There are other ways to do it, maybe! For instance there's a startup called First Light which is trying to use light gas guns to produce the requisite pressures using physical impacts. They may have gotten this idea from a somewhat infamous nuclear physicist named Friedwardt Winterberg, who proposed a number of interesting mechanisms for compressing fusion fuel. Like this idea to use a hypervelocity projectile to adiabatically compress a high-atomic-weight gas, which will then get hot enough to ignite the fuel pellet!


nicuramar t1_j0u87lj wrote

> Technically it’s not! The most effective known way of compressing fusion fuel is to generate an insanely high x-ray pressure using a fission primary. We’ve been doing that since the 50s!

It’s believed that ablation pressure is responsible for the compression of the secondary here as well, and not radiation pressure, as I understand it. Ablation pressure seems unavoidable and is much higher.


Jon_Beveryman t1_j0u9ayg wrote

I would certainly believe that either is possible, but good ol' Winterberg seems to think that radiation pressure dominates, since it scales so strongly with temperature - to the order of 5000 TPa on the surface of the tamper! Meanwhile the ablation pressure should scale "only" with the P-T EOS of the tamper material.


nicuramar t1_j0ubtlm wrote

The articles I read analyses that ablation pressure is so dominant as to render radiation pressure irrelevant. But since it’s not publicly known…


and-no-and-then t1_j0tvs58 wrote

Light has momentum correct, is the compression equal to a relative pressure from this momentum or is the process of heating the only cause?


nicuramar t1_j0u8bt0 wrote

To ablation pressure (indirectly resulting from heating) will be much higher than the direct radiation pressure.


driverofracecars t1_j0u0w4u wrote

So going by number 2, the laser basically explodes the skin of the pellet and the shockwave travels inward, compressing what remains.


lethal_moustache t1_j0uh7zd wrote

This sounds similar to opto-acoustic techniques used for thin film measurement.


qlokas1 t1_j0tlwps wrote

In other words, heat the gass in a sealed chamber get immense pressure?


cynric42 t1_j0tpg4q wrote

Not the gas, the outer layer of a small sphere containing the fuel.


[deleted] t1_j0s8lor wrote



[deleted] t1_j0surww wrote



labroid t1_j0sey7h wrote

Here's a video - the very end shows the lasers hitting the walls of the "package" holding the sphere with the fuel inside. The lasers hitting the walls raises their temperature so they produce X-rays. The X-rays ablate the outside of the fuel sphere, which flies outward. The inside of the sphere reacts to the ablation by blowing inwards, compressing the fuel.

If you do a couple google searches I'm sure you'll find an appropriate level explanation.


kepler1 t1_j0tun81 wrote

"...the beams pass through the final optical assembly, which converts the infrared light into ultraviolet light..."

Um, what??!


labroid t1_j0tz05w wrote

Yes! I was lucky enough to get a tour of the NIF, and I asked the guide what the conversion efficiency was of the UV conversion (as those can be pretty inefficient), and he said 50%. Think about that - you go through the whole multi-building-sized process of building hundreds of terawatts of laser beams, and the last step - like 25 feet from the target it looked like - you lose HALF of the energy to UV-upconversion. Then 90% of the X-ray energy is lost. So you've got to start with a LOT of laser power. See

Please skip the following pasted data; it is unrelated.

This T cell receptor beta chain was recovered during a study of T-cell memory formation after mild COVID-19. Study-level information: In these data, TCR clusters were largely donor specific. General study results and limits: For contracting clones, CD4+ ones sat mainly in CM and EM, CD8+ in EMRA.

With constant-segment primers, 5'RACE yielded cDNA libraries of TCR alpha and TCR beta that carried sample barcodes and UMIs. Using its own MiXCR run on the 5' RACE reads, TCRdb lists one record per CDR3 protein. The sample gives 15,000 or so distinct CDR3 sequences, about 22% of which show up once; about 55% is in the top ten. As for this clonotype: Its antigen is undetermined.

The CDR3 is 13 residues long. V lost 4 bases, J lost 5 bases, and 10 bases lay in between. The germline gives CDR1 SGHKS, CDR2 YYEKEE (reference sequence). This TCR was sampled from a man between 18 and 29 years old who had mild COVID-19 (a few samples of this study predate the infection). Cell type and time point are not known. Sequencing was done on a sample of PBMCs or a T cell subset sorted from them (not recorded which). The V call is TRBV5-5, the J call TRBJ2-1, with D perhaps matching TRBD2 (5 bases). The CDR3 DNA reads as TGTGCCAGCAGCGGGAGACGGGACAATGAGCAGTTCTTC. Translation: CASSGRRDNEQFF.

nicethingslover t1_j1r5jrf wrote

u\labroid, your video sounds interesting but unfortunately the link doesn't work anymore. Do you have an alternative link?


labroid t1_j1sl7n8 wrote

It looks like the site is under maintenance. I'd give it a couple days and try again....


[deleted] t1_j0s9fai wrote



Jon_Beveryman t1_j0suwj2 wrote

It is actually not, or at least is mostly not, the radiation pressure. The radiation pressure from the x-rays in ICF is not nearly sufficient to ignite the fuel. Rather, it is the ablation pressure from the outer "shell" of the target, which is very rapidly heated by the x-rays. The rapid heating, of course, produces a very large change in internal energy and therefore a large pressure; the outer layer of the target rapidly expands outwards, in the direction of least resistance, producing "recoil" motion in the form of a shockwave directed towards the center of the target.


SirReal_Realities t1_j0uewzm wrote

Not really following too closely, because 1) it is just an incremental step towards fusion, and 2) all the discussions have been professionals talking to professionals rather than laymen. Having said that:

Are they discussing “greater energy output than input” in terms of measurement, or useful energy production? I mean, they can do the first in terms of using fission to produce fusion, but the only practical use is making large explosions for warfare. (Limited usefulness.) Or are they at the stage of recovering energy for self sustaining energy production?